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Author
Comment
mini bon bon
Registered User
(11/8/07 4:49 pm)

Help. Need evidence for homosexuality in Grimm Fairytales.
hi.

I am writing a paper arguing for homosexual marriage based on the breakdown of marriage for procreation and the breakdown of traditional gender roles in marriage.

The class uses only the Grimm versions and so I need some evidence to suggest either the breakdown of the traditional gender roles in marriage.... and perhaps, are there any Grimm versions of tales that suggest homosexuality?

My argument is that the feminist movement empowered women to the point of un-defining her role in society. Marriage is not for having children anymore. Marriage is a show of love. And that therefore to not allow gay marriages is to not allow them into a union where they love each other. The emphasis on marriage is love not procreation so why deny it to them?

Any comments, suggestions, evidence? I would appreciate some heated discussion. At least I found out where my stand on homosexuality is, but now the rewrite calls for more evidence (ie. Length)
thanks
jennifer

AliceCEB
Registered User
(11/8/07 5:49 pm)


Re: Help. Need evidence for homosexuality in Grimm Fairytal
I'm not sure I understand. Are you required to support your argument using Grimms' fairy tales as evidence? If I understand your argument correctly, you are tying it to the feminist movement, but this occurred after the Grimms wrote their tales.

I am confused.

mini bon bon
Registered User
(11/8/07 8:02 pm)


tahnx for replying,
I am talking about how the gender roles exhibited in the Grimm's fairy tales has changed so much since the Industrial Revolution and the Feminist movement that it expands the possibilities presented to the woman and takes the emphasis of procreation out of marriage.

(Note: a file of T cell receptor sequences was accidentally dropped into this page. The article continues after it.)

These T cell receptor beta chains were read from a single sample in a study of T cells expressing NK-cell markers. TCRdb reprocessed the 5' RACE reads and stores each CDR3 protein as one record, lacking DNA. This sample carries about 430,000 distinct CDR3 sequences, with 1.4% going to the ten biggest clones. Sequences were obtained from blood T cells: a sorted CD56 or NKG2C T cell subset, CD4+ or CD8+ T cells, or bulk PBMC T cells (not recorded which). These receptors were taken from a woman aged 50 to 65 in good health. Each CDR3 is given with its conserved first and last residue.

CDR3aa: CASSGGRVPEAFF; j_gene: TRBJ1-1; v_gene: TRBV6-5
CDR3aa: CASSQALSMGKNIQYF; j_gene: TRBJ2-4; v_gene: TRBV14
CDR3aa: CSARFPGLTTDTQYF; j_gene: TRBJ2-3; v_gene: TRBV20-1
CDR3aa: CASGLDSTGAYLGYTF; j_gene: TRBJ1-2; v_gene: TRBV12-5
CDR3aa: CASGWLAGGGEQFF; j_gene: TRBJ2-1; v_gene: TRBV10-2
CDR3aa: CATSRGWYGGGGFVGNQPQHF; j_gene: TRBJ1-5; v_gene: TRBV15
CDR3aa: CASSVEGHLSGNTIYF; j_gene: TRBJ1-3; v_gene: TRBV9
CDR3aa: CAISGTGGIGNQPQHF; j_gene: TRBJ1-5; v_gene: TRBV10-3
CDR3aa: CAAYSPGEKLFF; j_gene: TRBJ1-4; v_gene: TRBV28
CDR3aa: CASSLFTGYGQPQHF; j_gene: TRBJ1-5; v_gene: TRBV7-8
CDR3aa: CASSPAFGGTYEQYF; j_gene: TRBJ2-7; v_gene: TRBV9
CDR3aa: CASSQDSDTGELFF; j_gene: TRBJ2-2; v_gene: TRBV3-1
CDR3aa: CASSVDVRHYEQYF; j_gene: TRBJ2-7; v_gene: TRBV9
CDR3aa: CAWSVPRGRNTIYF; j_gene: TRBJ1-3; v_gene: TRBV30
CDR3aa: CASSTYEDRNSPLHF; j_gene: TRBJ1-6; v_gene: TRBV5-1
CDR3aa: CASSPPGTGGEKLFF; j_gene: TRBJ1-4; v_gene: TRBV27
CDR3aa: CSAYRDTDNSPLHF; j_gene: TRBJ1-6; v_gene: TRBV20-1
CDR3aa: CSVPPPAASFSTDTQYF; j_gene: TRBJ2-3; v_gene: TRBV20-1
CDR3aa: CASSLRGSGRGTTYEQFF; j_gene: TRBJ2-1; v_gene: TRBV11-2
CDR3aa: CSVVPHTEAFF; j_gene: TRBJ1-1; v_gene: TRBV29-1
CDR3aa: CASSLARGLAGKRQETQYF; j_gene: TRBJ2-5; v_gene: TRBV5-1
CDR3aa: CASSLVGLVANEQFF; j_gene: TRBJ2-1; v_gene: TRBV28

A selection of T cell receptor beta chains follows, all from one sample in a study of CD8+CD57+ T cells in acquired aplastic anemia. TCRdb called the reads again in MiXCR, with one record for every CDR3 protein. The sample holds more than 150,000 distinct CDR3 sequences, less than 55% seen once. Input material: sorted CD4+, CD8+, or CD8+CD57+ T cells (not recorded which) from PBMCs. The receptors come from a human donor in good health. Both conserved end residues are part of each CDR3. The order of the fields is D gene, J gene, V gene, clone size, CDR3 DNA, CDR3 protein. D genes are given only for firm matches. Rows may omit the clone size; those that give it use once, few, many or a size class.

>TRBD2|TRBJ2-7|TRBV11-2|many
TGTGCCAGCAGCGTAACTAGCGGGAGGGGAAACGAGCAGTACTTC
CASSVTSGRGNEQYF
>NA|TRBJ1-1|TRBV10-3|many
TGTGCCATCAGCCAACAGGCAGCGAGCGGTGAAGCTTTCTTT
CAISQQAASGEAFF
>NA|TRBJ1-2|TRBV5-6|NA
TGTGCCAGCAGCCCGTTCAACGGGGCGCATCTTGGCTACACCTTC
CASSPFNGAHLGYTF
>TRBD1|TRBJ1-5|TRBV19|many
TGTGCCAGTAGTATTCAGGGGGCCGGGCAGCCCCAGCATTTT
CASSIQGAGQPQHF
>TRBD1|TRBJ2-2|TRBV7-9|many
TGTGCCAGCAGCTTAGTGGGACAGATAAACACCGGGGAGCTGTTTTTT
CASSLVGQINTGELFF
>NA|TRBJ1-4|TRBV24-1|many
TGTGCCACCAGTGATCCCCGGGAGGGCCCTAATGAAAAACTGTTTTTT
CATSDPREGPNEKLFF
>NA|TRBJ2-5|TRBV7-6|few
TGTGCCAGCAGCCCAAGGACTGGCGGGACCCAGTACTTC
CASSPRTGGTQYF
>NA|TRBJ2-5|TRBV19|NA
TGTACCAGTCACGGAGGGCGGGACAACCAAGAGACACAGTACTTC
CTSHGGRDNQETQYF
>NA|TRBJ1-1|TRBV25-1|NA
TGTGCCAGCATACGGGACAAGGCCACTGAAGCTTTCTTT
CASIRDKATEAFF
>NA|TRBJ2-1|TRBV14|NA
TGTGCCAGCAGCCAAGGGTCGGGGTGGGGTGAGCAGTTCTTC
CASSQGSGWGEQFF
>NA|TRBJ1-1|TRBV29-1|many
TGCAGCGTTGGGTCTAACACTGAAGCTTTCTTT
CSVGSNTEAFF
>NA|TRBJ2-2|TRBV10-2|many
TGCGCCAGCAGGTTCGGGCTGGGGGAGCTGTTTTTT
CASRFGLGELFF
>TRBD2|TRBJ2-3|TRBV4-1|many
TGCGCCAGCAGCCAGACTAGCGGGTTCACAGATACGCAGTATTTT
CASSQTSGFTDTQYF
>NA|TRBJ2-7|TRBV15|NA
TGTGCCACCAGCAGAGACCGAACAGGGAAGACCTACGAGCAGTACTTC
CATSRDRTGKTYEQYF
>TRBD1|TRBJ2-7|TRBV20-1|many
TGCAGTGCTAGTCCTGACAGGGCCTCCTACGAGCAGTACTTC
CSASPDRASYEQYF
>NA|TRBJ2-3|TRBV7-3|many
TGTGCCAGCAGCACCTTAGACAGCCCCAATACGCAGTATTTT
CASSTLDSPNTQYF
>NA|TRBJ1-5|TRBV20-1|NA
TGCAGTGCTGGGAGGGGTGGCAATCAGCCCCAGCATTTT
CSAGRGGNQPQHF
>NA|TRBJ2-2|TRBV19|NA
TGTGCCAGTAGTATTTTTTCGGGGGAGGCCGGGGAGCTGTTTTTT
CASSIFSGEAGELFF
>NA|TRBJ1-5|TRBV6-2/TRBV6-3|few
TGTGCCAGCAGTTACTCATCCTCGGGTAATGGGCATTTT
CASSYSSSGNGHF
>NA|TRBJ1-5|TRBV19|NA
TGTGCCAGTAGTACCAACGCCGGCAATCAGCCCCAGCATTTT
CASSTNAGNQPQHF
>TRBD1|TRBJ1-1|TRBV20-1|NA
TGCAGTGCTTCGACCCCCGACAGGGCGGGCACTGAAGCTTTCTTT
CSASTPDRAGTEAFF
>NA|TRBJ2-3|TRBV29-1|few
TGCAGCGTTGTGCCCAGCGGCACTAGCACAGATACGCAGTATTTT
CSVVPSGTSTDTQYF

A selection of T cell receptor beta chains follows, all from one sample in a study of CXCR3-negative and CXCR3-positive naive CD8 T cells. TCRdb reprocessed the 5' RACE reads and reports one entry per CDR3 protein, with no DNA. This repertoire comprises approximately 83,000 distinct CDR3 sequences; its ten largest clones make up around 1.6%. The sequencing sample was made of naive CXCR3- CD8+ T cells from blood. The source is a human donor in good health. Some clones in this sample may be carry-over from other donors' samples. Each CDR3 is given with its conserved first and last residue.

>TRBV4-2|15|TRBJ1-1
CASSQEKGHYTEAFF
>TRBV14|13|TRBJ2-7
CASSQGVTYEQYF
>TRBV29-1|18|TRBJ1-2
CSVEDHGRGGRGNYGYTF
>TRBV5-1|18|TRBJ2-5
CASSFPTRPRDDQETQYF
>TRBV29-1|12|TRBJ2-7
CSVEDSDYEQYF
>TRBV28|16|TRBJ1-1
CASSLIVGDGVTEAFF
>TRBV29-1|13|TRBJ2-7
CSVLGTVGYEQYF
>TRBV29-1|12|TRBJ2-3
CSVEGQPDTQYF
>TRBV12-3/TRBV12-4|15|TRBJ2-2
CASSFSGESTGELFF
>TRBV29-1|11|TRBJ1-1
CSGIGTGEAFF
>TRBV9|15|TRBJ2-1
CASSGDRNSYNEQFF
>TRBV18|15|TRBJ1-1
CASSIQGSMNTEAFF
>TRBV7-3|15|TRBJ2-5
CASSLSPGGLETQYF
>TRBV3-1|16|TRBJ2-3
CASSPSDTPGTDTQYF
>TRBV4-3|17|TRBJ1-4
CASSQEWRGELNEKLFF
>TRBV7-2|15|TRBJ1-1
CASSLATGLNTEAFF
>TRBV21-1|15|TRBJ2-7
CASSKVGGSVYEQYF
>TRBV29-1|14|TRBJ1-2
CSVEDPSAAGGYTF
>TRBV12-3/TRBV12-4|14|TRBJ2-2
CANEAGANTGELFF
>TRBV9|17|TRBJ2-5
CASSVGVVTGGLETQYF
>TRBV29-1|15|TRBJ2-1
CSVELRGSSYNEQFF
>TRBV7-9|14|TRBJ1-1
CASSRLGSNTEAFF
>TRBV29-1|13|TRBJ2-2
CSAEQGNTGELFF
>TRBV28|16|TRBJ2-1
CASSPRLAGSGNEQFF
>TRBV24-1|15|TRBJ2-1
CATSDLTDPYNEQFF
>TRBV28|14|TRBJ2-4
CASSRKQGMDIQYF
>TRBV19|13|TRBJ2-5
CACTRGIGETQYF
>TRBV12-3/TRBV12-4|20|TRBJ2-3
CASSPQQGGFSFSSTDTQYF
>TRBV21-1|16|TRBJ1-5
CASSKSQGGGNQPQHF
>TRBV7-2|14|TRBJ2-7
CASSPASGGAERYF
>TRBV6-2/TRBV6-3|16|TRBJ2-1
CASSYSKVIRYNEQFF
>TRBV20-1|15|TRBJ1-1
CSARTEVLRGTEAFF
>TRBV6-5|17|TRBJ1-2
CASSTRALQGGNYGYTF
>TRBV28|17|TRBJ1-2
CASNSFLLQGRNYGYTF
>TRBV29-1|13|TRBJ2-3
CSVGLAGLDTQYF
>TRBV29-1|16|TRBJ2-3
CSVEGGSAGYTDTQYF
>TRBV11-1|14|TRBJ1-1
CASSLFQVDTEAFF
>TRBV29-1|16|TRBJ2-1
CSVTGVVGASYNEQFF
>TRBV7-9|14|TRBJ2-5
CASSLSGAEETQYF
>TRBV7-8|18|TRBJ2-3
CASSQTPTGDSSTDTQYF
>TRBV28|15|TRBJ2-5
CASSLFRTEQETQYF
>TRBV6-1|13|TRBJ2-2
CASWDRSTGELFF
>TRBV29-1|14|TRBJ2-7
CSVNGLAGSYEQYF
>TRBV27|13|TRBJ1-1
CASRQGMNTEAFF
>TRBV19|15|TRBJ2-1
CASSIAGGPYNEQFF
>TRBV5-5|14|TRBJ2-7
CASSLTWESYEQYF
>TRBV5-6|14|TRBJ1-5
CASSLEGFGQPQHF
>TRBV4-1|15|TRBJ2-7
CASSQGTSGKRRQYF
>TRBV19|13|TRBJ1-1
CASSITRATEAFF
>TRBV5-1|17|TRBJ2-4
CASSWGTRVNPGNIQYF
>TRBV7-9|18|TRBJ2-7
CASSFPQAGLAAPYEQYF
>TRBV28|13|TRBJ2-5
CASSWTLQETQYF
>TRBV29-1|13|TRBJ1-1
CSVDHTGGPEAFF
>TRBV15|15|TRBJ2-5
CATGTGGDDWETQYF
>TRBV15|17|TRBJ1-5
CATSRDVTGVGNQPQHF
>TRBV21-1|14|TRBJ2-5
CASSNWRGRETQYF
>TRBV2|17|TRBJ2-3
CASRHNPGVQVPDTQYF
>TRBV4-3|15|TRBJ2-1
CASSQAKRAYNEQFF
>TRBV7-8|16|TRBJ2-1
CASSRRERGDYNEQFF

The evidence I am seeking is gender roles and their implications. Like tailors seem to be wimpy, weak characters because they are effeminate in their trade. And crossing of gender roles.

does this explain my topic better?

Veronica Schanoes
Registered User
(11/8/07 8:27 pm)


Re: tahnx for replying,
I confess that I'm still a little confused. Are you looking for evidence that gender roles in the Grimms' tales represent the beginning of the change precipitated by the Industrial Revolution? Or evidence that the roles in Grimms' tales represent the more constrained gender roles before the Industrial Revolution?

Be careful about importing contemporary ideas about gender backwards--I don't know of any evidence to suggest that being a tailor was considered an effeminate occupation.

Rosemary Lake
Registered User
(11/9/07 5:26 am)


Re: tahnx for replying,
If you took the view that sex 'does not exist' in the world of these stories ... so that any sort of exclusive, first-priority, long-term bonding, such as setting up housekeeping together or travelling closely together, can be seen as the equivalent of 'marriage' ... then there are a lot of tales you might use.

Hm. One difference between the 'partner' tales and tales about literal marriage, is that marriage is usually the END of the story -- but usually a partnership is begun near the beginning of the story and we watch the partners having an adventure together. This might be tending the wrong way for you, unless you want to see gay partnership in our world as 'love by the rules of friendship' or something like that. But it does fit with bonding where both partners are free to focus on something other than children (adventure, exploration).

Many tales have a mentor-mentee relationship between two males: Puss and Boots, the fox and his mentee in the Fenist type of story, etc. Between females there's the fairy godmother type, or the little earth-cow or, iirc, a black bull that carries and instructs the heroine, or Mother Hulda.

There are male-bonding tales like the Seven Soldiers in which the male friends after much travel together help one of them win a bride -- who is usually treacherous and not loved by the hero. In Iron John the male/male loyalty excludes the bride.

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